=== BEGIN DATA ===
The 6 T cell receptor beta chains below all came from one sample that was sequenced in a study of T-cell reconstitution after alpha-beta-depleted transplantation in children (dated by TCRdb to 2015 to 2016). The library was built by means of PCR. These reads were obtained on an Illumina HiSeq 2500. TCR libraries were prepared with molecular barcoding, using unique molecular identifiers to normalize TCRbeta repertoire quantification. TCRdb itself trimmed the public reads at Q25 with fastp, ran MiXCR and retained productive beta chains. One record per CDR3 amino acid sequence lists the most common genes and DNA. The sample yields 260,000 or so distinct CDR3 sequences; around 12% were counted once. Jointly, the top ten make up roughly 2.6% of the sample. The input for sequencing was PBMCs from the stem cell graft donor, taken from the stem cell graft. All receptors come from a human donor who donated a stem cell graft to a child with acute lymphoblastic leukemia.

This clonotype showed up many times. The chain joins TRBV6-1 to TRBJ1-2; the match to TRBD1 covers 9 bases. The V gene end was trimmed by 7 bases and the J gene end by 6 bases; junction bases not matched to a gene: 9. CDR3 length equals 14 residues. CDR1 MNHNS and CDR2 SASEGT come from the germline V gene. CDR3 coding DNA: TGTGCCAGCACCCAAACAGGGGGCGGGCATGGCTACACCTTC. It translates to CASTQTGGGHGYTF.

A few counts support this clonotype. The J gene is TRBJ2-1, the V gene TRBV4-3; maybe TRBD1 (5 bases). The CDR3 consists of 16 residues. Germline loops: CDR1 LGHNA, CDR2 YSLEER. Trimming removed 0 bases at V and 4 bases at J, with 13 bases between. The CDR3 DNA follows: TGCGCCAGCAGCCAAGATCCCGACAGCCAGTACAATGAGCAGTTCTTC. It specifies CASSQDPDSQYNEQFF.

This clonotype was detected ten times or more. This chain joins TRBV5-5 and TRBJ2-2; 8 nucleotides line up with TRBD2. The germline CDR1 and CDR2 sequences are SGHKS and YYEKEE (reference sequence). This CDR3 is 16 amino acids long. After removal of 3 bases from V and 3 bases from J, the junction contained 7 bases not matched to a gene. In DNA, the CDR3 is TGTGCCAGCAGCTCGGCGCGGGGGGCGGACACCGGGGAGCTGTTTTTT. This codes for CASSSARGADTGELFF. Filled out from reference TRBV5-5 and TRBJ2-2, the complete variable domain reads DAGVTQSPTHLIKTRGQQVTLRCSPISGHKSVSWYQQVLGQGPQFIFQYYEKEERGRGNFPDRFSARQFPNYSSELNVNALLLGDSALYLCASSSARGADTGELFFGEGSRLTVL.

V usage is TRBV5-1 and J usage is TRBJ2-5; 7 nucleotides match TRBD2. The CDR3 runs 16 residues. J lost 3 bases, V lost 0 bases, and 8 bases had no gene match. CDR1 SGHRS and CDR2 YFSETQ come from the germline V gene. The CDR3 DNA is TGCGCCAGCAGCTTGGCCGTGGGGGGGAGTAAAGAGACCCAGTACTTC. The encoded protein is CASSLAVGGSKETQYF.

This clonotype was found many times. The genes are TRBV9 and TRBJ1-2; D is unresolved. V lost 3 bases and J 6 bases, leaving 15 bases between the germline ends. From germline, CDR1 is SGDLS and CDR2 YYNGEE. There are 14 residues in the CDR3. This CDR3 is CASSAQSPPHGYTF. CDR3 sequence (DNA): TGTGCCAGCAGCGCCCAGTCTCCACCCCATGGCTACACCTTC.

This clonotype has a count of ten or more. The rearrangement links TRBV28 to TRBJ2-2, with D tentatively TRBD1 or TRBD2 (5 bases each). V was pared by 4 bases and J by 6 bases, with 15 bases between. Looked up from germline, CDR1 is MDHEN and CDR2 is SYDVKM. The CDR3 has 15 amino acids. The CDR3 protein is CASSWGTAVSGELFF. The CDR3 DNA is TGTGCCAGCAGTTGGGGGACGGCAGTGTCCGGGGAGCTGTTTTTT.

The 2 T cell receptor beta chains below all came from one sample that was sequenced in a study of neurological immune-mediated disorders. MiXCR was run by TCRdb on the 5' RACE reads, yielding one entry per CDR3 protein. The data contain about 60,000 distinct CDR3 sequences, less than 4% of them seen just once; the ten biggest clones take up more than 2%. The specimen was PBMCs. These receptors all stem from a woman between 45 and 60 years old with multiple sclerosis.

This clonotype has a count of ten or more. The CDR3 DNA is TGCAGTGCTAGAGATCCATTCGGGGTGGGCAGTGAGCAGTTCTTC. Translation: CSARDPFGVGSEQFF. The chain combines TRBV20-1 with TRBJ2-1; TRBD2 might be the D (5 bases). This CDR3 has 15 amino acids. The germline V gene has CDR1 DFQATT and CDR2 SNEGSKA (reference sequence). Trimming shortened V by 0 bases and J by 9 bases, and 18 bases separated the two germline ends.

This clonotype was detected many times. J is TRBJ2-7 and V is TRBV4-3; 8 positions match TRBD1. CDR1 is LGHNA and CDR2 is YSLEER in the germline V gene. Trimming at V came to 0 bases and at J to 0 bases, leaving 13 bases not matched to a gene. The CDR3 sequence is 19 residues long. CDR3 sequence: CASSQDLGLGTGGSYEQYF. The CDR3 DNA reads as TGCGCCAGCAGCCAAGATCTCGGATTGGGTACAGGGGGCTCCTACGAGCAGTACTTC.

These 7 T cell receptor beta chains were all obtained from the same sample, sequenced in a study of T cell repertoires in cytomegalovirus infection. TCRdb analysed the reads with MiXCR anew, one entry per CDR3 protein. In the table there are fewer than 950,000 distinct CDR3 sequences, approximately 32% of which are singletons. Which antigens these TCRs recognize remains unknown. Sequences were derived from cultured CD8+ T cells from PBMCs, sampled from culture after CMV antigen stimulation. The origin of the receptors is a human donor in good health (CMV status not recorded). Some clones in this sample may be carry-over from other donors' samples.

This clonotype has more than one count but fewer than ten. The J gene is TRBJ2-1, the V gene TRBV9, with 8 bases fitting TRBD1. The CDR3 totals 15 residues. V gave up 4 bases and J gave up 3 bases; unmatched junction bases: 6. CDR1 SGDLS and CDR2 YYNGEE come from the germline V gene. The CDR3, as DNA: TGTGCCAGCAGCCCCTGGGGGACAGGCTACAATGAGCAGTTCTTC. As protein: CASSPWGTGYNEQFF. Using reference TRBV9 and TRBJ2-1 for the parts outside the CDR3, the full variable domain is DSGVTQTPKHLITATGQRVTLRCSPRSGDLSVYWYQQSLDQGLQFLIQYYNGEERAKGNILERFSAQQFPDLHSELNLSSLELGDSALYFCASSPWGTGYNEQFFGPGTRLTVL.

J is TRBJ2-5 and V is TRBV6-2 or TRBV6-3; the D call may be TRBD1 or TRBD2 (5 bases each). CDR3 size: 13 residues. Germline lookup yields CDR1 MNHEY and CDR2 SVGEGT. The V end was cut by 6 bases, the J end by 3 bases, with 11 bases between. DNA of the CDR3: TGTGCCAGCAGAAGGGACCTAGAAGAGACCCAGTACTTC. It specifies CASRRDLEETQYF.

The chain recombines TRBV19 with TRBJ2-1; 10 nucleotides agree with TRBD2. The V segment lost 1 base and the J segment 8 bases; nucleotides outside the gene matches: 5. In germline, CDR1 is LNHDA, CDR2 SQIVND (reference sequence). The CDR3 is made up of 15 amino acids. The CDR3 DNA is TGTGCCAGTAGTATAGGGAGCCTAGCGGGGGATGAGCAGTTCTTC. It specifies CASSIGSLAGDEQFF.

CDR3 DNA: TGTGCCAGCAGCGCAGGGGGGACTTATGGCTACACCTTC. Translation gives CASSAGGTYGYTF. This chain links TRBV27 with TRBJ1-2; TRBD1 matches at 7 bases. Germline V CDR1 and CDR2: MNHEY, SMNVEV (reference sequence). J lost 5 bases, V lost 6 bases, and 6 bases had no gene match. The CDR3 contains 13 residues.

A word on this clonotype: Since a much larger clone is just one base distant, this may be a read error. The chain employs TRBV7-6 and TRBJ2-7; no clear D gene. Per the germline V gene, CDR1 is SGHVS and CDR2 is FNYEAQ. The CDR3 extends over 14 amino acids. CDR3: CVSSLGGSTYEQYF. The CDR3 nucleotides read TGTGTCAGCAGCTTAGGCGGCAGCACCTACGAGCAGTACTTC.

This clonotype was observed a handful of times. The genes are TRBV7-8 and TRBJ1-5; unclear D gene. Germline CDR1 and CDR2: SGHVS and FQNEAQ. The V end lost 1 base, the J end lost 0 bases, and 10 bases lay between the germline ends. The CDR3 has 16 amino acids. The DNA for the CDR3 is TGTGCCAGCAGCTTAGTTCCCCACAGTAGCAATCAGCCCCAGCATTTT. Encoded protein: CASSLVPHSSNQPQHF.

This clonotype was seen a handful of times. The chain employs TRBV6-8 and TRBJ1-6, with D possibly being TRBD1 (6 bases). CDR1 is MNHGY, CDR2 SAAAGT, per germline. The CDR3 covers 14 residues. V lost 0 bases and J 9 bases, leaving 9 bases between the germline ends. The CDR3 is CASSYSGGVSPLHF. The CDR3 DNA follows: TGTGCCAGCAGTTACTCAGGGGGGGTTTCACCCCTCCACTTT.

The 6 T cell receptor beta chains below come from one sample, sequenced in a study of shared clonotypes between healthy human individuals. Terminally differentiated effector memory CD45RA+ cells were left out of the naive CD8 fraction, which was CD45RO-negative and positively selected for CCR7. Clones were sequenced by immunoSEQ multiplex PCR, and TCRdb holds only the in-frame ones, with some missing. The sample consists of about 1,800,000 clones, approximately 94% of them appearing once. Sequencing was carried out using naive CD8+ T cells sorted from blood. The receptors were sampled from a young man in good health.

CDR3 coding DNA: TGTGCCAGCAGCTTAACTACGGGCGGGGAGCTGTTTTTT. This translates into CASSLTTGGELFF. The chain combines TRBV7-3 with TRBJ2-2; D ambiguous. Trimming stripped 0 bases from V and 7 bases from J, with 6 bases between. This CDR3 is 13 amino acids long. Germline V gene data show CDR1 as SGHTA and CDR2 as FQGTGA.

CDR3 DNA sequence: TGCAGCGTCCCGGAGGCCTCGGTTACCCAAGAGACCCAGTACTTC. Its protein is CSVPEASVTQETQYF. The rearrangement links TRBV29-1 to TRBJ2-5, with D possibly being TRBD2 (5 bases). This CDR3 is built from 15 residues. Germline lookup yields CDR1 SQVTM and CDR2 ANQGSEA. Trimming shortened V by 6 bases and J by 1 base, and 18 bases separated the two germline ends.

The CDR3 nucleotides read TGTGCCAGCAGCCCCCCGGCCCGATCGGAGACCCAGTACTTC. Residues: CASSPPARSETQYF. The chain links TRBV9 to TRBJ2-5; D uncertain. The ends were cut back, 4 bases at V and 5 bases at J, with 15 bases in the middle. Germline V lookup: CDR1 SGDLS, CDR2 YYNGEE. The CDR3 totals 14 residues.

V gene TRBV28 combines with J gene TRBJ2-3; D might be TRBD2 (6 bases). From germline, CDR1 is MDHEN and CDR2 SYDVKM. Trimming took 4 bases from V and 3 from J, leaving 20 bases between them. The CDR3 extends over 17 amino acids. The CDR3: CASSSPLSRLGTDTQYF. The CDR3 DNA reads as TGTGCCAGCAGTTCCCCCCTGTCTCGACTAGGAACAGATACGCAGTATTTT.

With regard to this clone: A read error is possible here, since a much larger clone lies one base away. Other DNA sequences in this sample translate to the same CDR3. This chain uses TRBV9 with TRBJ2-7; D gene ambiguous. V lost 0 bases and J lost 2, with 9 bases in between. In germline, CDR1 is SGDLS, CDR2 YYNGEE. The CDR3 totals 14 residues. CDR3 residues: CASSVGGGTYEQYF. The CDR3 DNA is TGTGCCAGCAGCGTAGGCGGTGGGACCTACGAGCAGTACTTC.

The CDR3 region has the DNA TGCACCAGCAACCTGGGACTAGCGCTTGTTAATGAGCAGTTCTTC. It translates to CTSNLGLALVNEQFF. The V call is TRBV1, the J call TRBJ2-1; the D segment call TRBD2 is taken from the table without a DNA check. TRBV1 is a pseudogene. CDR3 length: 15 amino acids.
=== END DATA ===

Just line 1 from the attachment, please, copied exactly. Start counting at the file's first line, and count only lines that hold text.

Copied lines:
The 6 T cell receptor beta chains below all came from one sample that was sequenced in a study of T-cell reconstitution after alpha-beta-depleted transplantation in children (dated by TCRdb to 2015 to 2016). The library was built by means of PCR. These reads were obtained on an Illumina HiSeq 2500. TCR libraries were prepared with molecular barcoding, using unique molecular identifiers to normalize TCRbeta repertoire quantification. TCRdb itself trimmed the public reads at Q25 with fastp, ran MiXCR and retained productive beta chains. One record per CDR3 amino acid sequence lists the most common genes and DNA. The sample yields 260,000 or so distinct CDR3 sequences; around 12% were counted once. Jointly, the top ten make up roughly 2.6% of the sample. The input for sequencing was PBMCs from the stem cell graft donor, taken from the stem cell graft. All receptors come from a human donor who donated a stem cell graft to a child with acute lymphoblastic leukemia.